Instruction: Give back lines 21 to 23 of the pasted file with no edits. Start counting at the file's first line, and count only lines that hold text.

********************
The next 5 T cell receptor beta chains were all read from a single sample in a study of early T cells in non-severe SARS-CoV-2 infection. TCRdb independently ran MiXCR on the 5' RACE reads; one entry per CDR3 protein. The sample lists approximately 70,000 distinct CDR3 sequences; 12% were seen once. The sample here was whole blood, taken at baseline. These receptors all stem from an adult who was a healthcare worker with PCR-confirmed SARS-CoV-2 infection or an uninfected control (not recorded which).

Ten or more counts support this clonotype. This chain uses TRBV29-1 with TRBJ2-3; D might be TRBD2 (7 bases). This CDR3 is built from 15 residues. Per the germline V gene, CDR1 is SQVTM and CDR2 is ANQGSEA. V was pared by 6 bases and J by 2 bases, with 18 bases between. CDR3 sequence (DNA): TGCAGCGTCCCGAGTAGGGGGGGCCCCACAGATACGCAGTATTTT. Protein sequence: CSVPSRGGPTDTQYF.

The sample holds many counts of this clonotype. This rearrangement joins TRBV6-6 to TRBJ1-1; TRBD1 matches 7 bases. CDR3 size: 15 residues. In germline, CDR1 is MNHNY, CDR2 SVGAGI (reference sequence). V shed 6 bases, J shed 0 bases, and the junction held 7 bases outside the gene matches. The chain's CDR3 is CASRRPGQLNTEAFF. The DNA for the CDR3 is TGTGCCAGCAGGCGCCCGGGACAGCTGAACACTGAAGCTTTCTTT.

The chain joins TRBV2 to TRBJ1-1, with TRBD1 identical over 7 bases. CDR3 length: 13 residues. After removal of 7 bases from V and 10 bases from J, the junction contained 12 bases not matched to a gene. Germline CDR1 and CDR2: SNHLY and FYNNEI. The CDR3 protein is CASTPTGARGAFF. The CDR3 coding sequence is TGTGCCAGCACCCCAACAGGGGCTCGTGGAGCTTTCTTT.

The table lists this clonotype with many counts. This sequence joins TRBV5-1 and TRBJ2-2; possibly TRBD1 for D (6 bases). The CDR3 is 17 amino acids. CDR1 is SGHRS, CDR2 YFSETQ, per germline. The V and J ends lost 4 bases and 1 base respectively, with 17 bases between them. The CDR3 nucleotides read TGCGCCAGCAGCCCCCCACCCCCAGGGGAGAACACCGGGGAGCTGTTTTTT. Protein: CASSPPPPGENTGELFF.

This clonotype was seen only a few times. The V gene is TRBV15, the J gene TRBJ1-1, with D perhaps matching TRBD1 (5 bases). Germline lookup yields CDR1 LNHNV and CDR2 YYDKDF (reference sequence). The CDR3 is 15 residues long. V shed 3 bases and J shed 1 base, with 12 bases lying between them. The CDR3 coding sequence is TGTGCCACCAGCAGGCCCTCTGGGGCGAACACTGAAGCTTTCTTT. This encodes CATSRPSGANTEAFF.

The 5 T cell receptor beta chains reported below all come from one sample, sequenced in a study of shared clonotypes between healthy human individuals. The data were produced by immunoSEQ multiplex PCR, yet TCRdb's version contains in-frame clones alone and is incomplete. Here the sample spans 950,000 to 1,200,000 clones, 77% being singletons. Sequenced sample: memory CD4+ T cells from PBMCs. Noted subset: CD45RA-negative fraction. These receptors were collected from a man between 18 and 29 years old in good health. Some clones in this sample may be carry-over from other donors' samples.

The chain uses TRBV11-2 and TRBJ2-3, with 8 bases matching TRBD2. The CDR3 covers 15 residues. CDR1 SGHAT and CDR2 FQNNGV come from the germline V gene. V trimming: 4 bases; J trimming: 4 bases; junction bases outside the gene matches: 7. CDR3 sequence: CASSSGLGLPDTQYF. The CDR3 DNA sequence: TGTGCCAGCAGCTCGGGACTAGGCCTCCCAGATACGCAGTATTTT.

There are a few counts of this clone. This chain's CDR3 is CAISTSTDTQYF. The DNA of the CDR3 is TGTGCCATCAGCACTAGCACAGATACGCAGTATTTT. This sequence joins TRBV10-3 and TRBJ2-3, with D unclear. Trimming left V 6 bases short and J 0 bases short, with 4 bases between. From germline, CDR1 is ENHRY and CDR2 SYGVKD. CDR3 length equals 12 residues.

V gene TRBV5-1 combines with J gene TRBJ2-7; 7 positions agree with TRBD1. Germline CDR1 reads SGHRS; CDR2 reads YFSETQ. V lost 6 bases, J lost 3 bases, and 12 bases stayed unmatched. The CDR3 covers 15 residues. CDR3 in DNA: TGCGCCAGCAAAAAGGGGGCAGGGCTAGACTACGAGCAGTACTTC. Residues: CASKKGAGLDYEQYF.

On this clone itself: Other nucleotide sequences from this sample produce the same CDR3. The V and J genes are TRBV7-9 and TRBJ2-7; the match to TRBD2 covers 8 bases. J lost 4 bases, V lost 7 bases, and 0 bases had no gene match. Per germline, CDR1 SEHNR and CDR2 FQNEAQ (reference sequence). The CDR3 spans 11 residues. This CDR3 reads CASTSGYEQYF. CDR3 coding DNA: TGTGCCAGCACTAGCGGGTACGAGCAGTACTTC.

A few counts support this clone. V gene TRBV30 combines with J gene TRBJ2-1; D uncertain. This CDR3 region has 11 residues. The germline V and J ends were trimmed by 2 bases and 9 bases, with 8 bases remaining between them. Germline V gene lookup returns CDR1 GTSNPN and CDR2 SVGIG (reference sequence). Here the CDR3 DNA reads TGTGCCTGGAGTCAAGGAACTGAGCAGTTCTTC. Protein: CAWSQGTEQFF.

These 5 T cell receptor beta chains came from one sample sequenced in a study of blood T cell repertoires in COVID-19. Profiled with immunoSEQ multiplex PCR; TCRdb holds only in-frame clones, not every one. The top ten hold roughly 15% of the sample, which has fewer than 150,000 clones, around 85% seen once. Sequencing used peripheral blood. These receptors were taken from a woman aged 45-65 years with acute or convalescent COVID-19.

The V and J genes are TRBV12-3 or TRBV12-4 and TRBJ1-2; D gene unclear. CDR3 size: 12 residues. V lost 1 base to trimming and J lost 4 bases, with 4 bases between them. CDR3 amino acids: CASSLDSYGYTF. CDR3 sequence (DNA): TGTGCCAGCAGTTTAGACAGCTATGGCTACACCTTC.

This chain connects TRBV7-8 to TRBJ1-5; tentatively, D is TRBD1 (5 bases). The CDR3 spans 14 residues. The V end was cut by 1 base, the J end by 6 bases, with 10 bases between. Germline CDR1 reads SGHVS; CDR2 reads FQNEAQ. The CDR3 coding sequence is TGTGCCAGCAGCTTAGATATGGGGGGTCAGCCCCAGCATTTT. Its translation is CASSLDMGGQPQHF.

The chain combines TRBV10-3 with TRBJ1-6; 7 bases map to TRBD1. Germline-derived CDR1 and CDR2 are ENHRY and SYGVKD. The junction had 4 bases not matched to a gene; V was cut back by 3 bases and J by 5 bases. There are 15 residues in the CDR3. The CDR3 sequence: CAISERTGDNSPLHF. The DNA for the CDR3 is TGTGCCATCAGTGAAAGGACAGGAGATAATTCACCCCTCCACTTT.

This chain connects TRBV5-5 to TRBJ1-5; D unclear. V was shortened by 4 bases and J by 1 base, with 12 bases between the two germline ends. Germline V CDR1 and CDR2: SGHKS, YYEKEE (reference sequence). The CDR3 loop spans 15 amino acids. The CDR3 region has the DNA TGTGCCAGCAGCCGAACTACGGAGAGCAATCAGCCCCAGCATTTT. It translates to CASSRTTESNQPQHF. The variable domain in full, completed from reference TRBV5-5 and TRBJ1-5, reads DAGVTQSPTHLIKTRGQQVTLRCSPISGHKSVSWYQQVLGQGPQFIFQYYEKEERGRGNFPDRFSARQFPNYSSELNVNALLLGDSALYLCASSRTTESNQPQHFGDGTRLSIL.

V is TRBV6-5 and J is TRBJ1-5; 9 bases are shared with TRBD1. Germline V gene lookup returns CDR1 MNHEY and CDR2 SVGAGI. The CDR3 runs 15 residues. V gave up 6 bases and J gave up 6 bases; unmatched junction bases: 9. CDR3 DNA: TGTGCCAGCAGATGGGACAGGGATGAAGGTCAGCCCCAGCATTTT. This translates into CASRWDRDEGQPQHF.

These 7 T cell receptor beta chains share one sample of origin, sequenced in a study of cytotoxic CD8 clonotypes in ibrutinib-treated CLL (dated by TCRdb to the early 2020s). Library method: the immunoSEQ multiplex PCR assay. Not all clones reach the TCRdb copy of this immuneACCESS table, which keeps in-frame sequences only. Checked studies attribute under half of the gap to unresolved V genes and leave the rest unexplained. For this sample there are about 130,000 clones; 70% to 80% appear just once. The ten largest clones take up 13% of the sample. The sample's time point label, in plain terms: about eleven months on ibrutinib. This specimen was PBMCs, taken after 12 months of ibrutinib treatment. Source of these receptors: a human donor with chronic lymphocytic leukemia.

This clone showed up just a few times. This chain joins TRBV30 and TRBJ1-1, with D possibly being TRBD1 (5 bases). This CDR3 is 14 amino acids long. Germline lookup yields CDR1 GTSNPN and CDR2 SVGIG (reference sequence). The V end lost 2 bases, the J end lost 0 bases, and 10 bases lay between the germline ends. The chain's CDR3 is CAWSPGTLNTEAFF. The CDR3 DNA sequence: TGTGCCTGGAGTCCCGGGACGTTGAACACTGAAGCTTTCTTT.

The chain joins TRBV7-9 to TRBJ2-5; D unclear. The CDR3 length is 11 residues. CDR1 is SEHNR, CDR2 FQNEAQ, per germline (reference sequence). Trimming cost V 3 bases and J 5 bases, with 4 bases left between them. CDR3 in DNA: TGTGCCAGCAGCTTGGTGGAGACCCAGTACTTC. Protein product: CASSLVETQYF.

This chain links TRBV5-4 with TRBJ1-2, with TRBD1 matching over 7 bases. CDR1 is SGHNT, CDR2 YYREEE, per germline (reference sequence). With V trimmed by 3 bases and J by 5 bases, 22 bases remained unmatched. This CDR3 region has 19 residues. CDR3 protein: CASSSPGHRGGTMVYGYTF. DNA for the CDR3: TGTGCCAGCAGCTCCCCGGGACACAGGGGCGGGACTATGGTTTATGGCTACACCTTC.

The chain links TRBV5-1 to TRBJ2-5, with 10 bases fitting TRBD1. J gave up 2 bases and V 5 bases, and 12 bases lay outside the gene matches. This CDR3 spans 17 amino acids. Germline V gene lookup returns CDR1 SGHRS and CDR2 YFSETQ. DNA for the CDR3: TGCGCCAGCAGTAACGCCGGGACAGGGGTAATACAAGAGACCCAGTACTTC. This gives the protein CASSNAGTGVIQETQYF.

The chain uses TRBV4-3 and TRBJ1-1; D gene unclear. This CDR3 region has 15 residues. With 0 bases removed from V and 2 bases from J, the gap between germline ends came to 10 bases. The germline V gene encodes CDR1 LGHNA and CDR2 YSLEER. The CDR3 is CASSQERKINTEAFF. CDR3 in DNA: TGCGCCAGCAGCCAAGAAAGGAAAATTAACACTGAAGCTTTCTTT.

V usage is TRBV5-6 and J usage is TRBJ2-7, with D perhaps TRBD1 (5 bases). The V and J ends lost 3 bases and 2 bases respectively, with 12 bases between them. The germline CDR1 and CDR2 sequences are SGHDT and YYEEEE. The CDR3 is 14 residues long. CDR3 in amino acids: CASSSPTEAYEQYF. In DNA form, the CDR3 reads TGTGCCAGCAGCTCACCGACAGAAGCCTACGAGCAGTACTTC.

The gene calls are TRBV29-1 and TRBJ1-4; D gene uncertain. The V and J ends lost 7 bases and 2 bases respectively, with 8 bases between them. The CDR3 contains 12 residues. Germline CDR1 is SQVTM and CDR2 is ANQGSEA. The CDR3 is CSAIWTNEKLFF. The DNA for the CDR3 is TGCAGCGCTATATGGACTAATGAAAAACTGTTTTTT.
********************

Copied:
The chain joins TRBV7-9 to TRBJ2-5; D unclear. The CDR3 length is 11 residues. CDR1 is SEHNR, CDR2 FQNEAQ, per germline (reference sequence). Trimming cost V 3 bases and J 5 bases, with 4 bases left between them. CDR3 in DNA: TGTGCCAGCAGCTTGGTGGAGACCCAGTACTTC. Protein product: CASSLVETQYF.

This chain links TRBV5-4 with TRBJ1-2, with TRBD1 matching over 7 bases. CDR1 is SGHNT, CDR2 YYREEE, per germline (reference sequence). With V trimmed by 3 bases and J by 5 bases, 22 bases remained unmatched. This CDR3 region has 19 residues. CDR3 protein: CASSSPGHRGGTMVYGYTF. DNA for the CDR3: TGTGCCAGCAGCTCCCCGGGACACAGGGGCGGGACTATGGTTTATGGCTACACCTTC.

The chain links TRBV5-1 to TRBJ2-5, with 10 bases fitting TRBD1. J gave up 2 bases and V 5 bases, and 12 bases lay outside the gene matches. This CDR3 spans 17 amino acids. Germline V gene lookup returns CDR1 SGHRS and CDR2 YFSETQ. DNA for the CDR3: TGCGCCAGCAGTAACGCCGGGACAGGGGTAATACAAGAGACCCAGTACTTC. This gives the protein CASSNAGTGVIQETQYF.